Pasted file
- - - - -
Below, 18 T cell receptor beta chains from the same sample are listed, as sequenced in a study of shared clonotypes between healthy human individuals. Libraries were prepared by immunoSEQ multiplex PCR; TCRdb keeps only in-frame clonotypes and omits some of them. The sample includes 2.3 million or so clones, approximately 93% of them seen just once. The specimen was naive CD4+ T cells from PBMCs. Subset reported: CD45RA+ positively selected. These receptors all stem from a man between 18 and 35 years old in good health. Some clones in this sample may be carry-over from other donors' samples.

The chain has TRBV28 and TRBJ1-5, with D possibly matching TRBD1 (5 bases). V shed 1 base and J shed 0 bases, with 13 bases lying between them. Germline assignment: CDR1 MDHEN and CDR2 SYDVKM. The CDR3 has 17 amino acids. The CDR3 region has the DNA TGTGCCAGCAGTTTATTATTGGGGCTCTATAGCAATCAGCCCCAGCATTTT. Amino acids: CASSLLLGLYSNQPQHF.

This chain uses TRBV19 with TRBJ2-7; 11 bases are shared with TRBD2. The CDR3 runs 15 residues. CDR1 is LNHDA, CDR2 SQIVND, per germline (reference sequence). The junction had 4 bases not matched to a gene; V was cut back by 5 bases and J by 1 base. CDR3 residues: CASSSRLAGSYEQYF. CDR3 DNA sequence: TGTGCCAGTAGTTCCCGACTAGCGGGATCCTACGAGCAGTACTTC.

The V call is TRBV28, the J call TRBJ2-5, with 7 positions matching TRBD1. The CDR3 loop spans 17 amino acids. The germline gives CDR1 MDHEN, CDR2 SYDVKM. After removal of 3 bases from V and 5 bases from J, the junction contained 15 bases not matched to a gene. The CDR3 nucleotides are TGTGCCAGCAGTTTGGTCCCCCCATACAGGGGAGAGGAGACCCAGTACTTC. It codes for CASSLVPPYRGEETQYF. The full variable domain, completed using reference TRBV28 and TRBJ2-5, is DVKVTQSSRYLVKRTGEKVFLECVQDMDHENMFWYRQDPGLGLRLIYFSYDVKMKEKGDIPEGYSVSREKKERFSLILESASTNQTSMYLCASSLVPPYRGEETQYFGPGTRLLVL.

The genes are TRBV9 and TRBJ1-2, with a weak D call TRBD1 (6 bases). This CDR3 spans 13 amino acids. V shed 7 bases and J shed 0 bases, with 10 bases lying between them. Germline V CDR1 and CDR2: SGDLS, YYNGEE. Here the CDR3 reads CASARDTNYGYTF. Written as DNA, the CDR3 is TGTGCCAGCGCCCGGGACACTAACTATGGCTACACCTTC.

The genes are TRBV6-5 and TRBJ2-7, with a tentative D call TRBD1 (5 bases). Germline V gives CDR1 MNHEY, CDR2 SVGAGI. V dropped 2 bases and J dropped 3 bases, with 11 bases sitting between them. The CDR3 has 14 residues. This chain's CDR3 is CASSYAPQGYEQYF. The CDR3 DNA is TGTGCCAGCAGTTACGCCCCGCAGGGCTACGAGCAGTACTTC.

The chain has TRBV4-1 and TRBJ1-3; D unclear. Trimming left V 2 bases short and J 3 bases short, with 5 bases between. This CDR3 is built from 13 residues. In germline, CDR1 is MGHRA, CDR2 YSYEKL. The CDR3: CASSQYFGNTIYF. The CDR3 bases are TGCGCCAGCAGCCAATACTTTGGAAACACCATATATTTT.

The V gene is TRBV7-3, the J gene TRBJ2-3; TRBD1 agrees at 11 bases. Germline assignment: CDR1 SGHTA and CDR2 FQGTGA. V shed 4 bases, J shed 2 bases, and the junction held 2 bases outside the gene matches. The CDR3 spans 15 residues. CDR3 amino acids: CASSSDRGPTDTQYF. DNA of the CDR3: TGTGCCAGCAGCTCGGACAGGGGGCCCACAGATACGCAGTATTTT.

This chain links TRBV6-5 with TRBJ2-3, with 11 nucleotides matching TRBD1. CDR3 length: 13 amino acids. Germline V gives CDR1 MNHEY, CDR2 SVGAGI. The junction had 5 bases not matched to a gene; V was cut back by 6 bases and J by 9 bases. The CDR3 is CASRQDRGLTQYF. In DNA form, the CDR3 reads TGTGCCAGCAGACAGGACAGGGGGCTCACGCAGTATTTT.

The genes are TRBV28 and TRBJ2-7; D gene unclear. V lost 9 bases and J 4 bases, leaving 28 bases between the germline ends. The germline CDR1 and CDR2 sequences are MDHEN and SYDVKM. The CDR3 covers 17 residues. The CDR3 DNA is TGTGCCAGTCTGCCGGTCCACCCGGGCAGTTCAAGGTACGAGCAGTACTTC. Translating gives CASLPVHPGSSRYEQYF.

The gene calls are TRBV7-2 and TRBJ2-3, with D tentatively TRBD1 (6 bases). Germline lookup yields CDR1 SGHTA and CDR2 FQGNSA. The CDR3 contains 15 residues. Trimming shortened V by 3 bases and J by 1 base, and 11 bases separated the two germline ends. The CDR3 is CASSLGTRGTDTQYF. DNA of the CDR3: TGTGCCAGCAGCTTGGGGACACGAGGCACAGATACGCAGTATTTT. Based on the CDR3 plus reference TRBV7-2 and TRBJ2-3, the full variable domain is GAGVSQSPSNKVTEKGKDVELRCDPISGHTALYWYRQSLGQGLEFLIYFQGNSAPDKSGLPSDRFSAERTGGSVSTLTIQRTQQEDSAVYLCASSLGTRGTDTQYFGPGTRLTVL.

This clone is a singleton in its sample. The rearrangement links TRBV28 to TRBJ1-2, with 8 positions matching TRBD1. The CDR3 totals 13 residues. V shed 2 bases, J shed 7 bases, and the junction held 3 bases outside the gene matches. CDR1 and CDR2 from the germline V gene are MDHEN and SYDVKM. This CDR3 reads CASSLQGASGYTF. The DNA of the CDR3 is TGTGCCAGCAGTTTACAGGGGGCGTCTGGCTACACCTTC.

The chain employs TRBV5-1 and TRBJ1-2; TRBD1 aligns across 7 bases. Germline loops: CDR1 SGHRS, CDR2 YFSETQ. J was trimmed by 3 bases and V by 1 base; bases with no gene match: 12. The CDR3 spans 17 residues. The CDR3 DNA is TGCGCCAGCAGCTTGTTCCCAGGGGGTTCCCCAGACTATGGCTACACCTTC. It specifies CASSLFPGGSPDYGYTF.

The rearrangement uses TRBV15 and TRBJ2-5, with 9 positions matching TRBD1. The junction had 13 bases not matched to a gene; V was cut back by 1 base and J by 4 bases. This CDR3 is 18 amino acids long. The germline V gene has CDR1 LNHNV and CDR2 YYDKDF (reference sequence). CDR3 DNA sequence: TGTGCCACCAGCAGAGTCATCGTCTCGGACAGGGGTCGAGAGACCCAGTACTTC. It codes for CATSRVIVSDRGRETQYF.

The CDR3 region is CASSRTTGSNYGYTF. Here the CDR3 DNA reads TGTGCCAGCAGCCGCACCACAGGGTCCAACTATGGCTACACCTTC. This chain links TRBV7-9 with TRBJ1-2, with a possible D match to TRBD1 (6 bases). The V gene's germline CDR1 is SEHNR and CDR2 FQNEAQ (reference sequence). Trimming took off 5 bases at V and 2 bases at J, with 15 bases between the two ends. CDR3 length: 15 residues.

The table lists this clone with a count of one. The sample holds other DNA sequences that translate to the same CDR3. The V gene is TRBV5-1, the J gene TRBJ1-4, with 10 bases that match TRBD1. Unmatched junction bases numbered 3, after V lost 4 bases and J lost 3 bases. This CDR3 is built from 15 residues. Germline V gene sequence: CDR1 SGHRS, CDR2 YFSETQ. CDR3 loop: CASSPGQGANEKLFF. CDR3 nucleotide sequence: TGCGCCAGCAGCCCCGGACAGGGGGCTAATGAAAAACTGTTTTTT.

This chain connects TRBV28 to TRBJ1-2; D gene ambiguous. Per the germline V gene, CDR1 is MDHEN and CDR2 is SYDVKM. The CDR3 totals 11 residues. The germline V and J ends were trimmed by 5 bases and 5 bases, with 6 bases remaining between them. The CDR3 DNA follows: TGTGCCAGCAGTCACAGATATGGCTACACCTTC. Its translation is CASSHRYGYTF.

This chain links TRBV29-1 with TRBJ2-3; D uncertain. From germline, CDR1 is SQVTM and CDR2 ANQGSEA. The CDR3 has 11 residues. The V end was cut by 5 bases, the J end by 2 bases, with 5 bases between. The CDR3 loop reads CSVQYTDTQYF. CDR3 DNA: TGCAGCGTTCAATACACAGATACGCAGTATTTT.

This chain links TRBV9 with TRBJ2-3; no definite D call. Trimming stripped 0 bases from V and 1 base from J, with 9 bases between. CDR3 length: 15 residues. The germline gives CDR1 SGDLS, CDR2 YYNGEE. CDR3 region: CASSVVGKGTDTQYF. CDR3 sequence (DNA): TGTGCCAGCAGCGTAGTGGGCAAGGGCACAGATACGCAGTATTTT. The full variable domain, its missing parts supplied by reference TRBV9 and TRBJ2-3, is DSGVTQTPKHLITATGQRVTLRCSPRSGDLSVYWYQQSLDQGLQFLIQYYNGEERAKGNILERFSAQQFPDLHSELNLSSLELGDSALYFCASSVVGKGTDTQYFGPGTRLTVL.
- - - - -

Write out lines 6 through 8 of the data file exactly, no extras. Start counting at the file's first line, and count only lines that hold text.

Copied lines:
The genes are TRBV6-5 and TRBJ2-7, with a tentative D call TRBD1 (5 bases). Germline V gives CDR1 MNHEY, CDR2 SVGAGI. V dropped 2 bases and J dropped 3 bases, with 11 bases sitting between them. The CDR3 has 14 residues. This chain's CDR3 is CASSYAPQGYEQYF. The CDR3 DNA is TGTGCCAGCAGTTACGCCCCGCAGGGCTACGAGCAGTACTTC.

The chain has TRBV4-1 and TRBJ1-3; D unclear. Trimming left V 2 bases short and J 3 bases short, with 5 bases between. This CDR3 is built from 13 residues. In germline, CDR1 is MGHRA, CDR2 YSYEKL. The CDR3: CASSQYFGNTIYF. The CDR3 bases are TGCGCCAGCAGCCAATACTTTGGAAACACCATATATTTT.

The V gene is TRBV7-3, the J gene TRBJ2-3; TRBD1 agrees at 11 bases. Germline assignment: CDR1 SGHTA and CDR2 FQGTGA. V shed 4 bases, J shed 2 bases, and the junction held 2 bases outside the gene matches. The CDR3 spans 15 residues. CDR3 amino acids: CASSSDRGPTDTQYF. DNA of the CDR3: TGTGCCAGCAGCTCGGACAGGGGGCCCACAGATACGCAGTATTTT.